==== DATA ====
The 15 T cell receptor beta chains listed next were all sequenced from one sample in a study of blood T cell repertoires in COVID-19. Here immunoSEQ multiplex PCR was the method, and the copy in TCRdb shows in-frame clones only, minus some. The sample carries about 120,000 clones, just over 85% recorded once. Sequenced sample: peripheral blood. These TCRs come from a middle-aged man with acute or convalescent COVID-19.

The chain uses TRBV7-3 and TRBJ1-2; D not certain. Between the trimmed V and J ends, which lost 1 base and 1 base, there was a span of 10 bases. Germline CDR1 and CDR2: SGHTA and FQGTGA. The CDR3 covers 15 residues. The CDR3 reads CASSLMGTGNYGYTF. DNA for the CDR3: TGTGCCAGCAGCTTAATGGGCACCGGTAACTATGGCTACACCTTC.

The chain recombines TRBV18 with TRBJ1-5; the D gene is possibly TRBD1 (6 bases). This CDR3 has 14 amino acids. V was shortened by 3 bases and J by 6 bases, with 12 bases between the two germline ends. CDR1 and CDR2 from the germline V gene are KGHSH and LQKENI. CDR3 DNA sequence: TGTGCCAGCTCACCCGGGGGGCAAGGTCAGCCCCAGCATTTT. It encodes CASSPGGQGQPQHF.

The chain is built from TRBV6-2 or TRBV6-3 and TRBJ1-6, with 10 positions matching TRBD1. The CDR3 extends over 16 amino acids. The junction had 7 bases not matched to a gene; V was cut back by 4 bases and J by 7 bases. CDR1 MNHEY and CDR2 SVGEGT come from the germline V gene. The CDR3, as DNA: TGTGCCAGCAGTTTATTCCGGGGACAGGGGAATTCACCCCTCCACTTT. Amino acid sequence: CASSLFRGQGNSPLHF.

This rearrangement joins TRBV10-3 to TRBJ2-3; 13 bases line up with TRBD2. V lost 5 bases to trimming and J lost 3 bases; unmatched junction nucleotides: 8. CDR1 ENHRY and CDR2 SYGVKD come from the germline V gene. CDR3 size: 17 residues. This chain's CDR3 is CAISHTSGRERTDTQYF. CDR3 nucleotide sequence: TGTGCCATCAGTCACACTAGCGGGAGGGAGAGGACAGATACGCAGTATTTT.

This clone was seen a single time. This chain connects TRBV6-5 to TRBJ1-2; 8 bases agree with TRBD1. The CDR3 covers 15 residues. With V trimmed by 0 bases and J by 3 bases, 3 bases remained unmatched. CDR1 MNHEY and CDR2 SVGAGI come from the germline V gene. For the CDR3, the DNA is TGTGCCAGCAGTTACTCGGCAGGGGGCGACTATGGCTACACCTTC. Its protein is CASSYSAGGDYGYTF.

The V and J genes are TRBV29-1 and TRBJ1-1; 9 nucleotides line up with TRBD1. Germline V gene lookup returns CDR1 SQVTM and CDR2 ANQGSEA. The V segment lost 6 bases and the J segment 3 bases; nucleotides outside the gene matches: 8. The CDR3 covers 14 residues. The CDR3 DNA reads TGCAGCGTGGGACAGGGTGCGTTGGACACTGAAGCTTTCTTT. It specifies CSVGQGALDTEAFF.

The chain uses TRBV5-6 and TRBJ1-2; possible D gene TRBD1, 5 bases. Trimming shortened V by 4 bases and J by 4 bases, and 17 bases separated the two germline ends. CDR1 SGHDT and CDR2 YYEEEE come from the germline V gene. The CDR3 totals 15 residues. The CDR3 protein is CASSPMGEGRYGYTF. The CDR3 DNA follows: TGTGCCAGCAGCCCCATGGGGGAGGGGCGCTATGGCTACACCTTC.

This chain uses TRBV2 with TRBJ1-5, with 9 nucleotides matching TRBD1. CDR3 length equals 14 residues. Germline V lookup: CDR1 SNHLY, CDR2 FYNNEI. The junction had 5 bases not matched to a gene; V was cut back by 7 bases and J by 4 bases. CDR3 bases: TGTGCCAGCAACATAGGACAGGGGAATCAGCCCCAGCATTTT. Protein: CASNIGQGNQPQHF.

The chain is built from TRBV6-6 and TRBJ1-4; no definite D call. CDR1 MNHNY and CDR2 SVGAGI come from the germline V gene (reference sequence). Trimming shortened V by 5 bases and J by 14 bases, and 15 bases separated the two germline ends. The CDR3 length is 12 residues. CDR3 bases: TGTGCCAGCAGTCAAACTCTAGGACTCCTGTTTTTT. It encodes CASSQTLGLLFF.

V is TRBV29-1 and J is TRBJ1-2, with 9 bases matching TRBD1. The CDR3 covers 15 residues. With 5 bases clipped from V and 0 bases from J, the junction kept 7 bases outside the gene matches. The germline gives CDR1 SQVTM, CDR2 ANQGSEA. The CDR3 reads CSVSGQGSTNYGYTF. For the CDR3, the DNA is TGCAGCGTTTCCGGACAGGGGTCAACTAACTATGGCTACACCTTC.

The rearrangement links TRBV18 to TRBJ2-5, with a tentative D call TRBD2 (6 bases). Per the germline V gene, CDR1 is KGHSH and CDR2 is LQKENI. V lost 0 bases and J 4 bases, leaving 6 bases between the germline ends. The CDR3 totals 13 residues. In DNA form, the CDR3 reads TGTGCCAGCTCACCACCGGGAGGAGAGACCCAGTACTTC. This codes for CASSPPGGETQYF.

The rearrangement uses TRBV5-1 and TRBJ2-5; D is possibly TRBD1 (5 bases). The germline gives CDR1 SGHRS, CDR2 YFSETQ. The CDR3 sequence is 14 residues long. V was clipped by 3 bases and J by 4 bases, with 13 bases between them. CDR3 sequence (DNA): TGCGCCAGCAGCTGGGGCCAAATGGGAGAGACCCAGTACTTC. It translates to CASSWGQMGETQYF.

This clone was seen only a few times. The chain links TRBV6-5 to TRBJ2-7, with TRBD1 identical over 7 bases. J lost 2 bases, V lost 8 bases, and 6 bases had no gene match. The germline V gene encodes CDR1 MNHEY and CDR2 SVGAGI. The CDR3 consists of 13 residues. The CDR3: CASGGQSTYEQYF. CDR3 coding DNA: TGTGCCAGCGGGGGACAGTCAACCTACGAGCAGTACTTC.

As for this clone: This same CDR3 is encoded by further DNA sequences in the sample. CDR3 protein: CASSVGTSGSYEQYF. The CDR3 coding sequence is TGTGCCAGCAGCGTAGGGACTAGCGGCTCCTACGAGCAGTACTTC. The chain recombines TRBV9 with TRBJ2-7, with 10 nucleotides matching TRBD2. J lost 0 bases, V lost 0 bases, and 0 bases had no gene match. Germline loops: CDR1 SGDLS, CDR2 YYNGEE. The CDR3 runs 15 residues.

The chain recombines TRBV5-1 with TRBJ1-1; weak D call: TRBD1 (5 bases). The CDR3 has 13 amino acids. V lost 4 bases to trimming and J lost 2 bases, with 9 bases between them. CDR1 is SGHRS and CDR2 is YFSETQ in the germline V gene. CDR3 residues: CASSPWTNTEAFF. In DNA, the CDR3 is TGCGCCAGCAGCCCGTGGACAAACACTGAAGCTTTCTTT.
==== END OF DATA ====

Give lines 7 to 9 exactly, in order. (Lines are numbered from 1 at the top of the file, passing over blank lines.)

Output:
The V and J genes are TRBV29-1 and TRBJ1-1; 9 nucleotides line up with TRBD1. Germline V gene lookup returns CDR1 SQVTM and CDR2 ANQGSEA. The V segment lost 6 bases and the J segment 3 bases; nucleotides outside the gene matches: 8. The CDR3 covers 14 residues. The CDR3 DNA reads TGCAGCGTGGGACAGGGTGCGTTGGACACTGAAGCTTTCTTT. It specifies CSVGQGALDTEAFF.

The chain uses TRBV5-6 and TRBJ1-2; possible D gene TRBD1, 5 bases. Trimming shortened V by 4 bases and J by 4 bases, and 17 bases separated the two germline ends. CDR1 SGHDT and CDR2 YYEEEE come from the germline V gene. The CDR3 totals 15 residues. The CDR3 protein is CASSPMGEGRYGYTF. The CDR3 DNA follows: TGTGCCAGCAGCCCCATGGGGGAGGGGCGCTATGGCTACACCTTC.

This chain uses TRBV2 with TRBJ1-5, with 9 nucleotides matching TRBD1. CDR3 length equals 14 residues. Germline V lookup: CDR1 SNHLY, CDR2 FYNNEI. The junction had 5 bases not matched to a gene; V was cut back by 7 bases and J by 4 bases. CDR3 bases: TGTGCCAGCAACATAGGACAGGGGAATCAGCCCCAGCATTTT. Protein: CASNIGQGNQPQHF.